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nomadico aka dj dex interview

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Nomadico Biography

Underground Resistance DJ and Producer Dex aka Nomadico began his musical journey in East Los Angeles. He learned the art of DJing in backyard house parties, small clubs, warehouses and various events in the deserts and mountains around Southern California. Detroit Techno became his calling after years of studying electronic music, fusion, latin funk and technology.

In 2002, Dex journeyed to Detroit and studied techno theory with the Underground Resistance crew. Dex has worked hard in the studio, mixing and editing tracks for UR, Los Hermanos, Orlando Voorn and DJ 3000. His talents behind the turntables have taken him throughout Japan, Europe and South America as a tour DJ and member of UR’s Timeline band.

Since 2005, Dex has been based in Brooklyn, NY while keeping close ties with UR headquarters in Detroit. He’s helped bring UR to NYC’s best techno venues including The Bunker, Club LOVE, NuBlu, APT and 2007′s "The Beach Party" along NYC’s East River. He has the distinction of being the first member of UR to play in mainland China.

Interview with Nomadico by Kazuumi Ishii

What’s been happening in the world of Nomadico recently in terms of DJing, production, and anything else for that matter ?

DJing mostly in NYC recently at APT and I’ll be kicking off the Warm Up series at PS1 on July 5th with the Nublu Orchestra.

I’m also enjoying the live recordings at Dailysession.com which I hope to continue at least once a month. Production wise this past year I released the Nomadico EP on UR, a remix for NYC’s Nublu Orchestra and also a remix for Holland’s Martyn on the Revolve:r label.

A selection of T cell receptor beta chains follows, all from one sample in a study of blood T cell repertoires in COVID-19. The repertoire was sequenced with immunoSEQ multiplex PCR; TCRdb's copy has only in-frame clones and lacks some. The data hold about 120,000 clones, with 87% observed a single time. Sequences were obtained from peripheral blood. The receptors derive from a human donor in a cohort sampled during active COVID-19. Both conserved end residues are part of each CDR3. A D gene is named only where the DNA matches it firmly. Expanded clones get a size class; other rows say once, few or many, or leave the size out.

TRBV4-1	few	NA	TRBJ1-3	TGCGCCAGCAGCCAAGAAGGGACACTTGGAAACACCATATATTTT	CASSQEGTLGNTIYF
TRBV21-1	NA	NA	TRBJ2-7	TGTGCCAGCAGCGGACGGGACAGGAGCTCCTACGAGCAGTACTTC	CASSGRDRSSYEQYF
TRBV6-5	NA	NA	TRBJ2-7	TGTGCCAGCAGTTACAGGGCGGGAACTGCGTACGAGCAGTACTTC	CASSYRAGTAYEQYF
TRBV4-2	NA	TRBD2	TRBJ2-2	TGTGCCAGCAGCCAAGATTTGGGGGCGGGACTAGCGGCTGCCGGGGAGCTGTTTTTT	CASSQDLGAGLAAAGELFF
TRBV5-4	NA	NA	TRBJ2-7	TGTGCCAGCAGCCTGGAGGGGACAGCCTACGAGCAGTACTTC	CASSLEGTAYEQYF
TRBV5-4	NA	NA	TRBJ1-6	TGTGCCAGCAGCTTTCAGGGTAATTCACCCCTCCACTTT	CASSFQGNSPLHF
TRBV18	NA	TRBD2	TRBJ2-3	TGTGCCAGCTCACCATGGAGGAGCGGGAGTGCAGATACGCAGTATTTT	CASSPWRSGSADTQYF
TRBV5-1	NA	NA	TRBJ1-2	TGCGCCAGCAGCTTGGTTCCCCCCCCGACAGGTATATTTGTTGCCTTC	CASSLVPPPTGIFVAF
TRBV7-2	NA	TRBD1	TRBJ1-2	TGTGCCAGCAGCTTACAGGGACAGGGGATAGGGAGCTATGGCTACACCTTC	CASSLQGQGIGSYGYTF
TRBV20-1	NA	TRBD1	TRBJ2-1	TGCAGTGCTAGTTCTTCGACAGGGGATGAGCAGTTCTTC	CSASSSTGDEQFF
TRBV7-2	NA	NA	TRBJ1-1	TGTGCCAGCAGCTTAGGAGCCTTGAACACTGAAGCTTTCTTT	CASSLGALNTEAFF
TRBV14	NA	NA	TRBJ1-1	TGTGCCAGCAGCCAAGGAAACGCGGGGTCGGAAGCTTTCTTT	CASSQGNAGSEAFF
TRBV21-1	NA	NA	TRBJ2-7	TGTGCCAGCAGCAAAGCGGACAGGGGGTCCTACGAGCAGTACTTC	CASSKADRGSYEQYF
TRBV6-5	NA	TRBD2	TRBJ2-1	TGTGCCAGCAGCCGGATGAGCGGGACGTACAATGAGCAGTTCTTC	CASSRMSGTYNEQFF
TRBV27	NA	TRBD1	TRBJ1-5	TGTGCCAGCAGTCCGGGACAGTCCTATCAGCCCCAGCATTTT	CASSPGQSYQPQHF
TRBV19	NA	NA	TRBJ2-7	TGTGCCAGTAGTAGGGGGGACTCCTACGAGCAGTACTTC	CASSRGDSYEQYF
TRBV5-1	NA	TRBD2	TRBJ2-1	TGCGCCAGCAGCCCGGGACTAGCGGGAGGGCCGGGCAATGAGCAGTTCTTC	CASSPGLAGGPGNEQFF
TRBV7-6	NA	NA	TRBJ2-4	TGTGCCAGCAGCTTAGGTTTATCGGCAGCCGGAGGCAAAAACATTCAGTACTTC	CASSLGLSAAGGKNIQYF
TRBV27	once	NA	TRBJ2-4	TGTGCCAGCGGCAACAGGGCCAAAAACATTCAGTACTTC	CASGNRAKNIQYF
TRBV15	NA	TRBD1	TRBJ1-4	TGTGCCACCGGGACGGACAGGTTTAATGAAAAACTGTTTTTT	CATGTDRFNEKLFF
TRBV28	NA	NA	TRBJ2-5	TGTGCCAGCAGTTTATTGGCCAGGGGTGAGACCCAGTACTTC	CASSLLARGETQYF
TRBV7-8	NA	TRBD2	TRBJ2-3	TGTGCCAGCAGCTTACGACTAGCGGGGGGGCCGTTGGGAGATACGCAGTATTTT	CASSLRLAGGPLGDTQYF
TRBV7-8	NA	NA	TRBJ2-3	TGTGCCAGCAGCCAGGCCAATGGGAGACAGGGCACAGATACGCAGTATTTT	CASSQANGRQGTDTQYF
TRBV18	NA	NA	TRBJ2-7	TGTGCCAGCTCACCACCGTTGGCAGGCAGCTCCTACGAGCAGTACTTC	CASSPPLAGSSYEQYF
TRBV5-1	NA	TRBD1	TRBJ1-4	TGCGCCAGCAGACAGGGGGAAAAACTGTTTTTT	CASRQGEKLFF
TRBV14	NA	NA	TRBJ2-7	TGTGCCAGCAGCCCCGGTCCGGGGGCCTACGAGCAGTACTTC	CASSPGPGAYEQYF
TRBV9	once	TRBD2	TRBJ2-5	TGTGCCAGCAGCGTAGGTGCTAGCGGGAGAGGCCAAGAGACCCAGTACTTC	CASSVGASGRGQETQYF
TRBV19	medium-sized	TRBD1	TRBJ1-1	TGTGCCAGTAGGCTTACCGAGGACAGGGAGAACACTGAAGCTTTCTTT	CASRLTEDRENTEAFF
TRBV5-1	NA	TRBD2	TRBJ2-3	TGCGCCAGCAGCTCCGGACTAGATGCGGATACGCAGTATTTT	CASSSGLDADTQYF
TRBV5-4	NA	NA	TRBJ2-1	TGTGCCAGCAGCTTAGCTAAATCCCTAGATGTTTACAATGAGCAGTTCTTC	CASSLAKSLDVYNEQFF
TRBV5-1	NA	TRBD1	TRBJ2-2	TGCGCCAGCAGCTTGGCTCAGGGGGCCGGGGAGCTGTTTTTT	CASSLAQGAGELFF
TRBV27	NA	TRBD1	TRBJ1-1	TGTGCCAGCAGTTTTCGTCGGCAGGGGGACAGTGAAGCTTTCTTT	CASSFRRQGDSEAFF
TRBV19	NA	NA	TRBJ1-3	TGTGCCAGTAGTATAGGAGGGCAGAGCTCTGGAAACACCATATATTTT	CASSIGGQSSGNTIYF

You started DJing from a young age. What were you spinning back then ?

My very first exposure to DJing was listening to my older sister’s mixtapes that had everything from B-52s to Telex, Lime, La Flavour, New Order and Depeche Mode remixes etc. That was all part of the 1980′s L.A. clubbing scene along with disco and freestlye of course !! By the time I stared buying vinyl in high school hip-hop was my shit and like most kids from East L.A.

I was all about Cypress Hill, N.W.A and even the local one hit wonders Mellow Man Ace and Kid Frost. My house and techno influences came from the original 1580AM KDAY, 105.9FM mix shows and for a little whiles MARS FM. That stuff was across the board from the early rave cheese to classic Masters at Work, Inner City, Cajual, Strictly Rhythm… all the stuff coming from Chicago, New York and of course Detroit… I remember the MK dub of Chez Damier’s "Can You Feel It" being played at my high school prom.

Did you have any mentors when you were younger ?

A few teachers come to mind like Bobby Bradford at Pasadena City College. I took his jazz history course and he was one of these cats who lived the music and decided to pass on his knowledge and experience to a younger generation. He shaped a lot of my views on music and how to appreciate it within a historical and cultural context. After that, my older brothers in Detroit have taught me more first hand than anyone else; Michael Banks, Gerald Mitchell, Raphael Merriweathers Jr. and James Pennington.

How did the Underground Resistance residency at APT New York come about ?

After a few false starts Cornelius Harris and I found someone we can trust in Justin Carter. He organizes several ongoing events in New York city and booked UR at APT in the summer of 2007. A few months later he offered a residency and we decided to give it a shot.

What are your aims with the residency ?

Showcase the diversity of UR the record label in a monthly event; each night has had a slightly different theme from electro and broken beat to deep house and techno. As always the idea is to respect the audience’s diverse tastes and give them more than just four on the floor at 125 beats per minute.

How much of you is still a California native ? What influences did you get from there before your shift of scene – from California to New York ?

I still say ‘dude’ once in a while and I practice my Spanish with the Boricuas here in NYC. I lived in Detroit for 3 years before moving to NYC and I now spend most of my time with Detroiters who are living in New York. My wife is a native Detroiter, so we visit Michigan and California at least twice a year.

Do you see a lot of change on the US scene ? Do you think techno will always get the recognition it deserves in the clubs or are there obstacles about ?